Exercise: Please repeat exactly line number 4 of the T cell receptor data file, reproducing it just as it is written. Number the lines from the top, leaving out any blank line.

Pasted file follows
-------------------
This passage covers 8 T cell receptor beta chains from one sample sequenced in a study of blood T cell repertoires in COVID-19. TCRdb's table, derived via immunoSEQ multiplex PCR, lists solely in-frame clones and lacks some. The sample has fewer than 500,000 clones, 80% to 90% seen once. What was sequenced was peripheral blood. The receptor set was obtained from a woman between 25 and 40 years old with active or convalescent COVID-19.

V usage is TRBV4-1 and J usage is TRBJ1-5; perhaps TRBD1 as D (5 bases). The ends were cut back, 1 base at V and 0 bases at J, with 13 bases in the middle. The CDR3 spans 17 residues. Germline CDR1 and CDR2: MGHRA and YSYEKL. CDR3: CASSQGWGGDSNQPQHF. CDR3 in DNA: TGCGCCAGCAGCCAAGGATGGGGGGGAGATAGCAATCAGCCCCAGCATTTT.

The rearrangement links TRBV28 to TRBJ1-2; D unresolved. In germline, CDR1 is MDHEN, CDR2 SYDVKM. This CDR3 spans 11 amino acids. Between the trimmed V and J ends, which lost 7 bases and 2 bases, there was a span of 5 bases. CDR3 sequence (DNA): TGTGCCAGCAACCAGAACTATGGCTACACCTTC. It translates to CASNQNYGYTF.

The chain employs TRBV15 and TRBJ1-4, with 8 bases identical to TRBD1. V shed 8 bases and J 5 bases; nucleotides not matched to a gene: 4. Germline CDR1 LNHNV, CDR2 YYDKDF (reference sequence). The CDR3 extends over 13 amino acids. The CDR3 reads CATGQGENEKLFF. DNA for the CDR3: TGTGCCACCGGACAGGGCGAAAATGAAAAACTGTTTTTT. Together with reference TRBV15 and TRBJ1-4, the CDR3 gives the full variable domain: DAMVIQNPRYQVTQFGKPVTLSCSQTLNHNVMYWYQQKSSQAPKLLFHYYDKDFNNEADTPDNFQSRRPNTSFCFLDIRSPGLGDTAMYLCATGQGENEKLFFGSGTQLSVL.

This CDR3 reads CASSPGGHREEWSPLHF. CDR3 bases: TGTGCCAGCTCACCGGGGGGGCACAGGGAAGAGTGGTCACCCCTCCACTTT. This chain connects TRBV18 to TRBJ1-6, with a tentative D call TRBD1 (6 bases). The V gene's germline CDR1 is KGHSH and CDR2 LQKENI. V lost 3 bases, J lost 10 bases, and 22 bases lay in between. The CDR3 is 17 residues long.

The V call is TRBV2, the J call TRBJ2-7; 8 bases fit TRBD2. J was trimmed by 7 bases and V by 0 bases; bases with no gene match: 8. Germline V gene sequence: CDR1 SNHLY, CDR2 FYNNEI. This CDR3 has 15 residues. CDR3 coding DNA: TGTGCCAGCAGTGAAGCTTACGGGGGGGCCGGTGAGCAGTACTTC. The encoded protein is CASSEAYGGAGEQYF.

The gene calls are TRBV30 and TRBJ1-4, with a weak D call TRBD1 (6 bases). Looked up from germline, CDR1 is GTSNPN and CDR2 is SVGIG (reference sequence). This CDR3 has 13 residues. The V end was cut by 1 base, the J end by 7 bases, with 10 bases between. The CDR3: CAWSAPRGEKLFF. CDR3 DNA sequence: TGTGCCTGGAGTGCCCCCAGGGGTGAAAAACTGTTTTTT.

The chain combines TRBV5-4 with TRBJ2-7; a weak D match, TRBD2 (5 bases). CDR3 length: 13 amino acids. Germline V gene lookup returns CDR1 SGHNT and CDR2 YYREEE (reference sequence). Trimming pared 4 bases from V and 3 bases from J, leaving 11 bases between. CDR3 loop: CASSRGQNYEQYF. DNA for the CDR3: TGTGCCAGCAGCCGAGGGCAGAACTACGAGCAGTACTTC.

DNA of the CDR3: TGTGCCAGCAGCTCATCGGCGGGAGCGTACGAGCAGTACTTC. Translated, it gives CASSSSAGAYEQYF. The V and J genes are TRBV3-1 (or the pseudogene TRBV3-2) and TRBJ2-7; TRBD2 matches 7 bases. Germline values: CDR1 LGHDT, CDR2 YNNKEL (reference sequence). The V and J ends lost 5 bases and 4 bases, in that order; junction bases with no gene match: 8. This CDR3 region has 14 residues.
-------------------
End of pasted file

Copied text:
The chain employs TRBV15 and TRBJ1-4, with 8 bases identical to TRBD1. V shed 8 bases and J 5 bases; nucleotides not matched to a gene: 4. Germline CDR1 LNHNV, CDR2 YYDKDF (reference sequence). The CDR3 extends over 13 amino acids. The CDR3 reads CATGQGENEKLFF. DNA for the CDR3: TGTGCCACCGGACAGGGCGAAAATGAAAAACTGTTTTTT. Together with reference TRBV15 and TRBJ1-4, the CDR3 gives the full variable domain: DAMVIQNPRYQVTQFGKPVTLSCSQTLNHNVMYWYQQKSSQAPKLLFHYYDKDFNNEADTPDNFQSRRPNTSFCFLDIRSPGLGDTAMYLCATGQGENEKLFFGSGTQLSVL.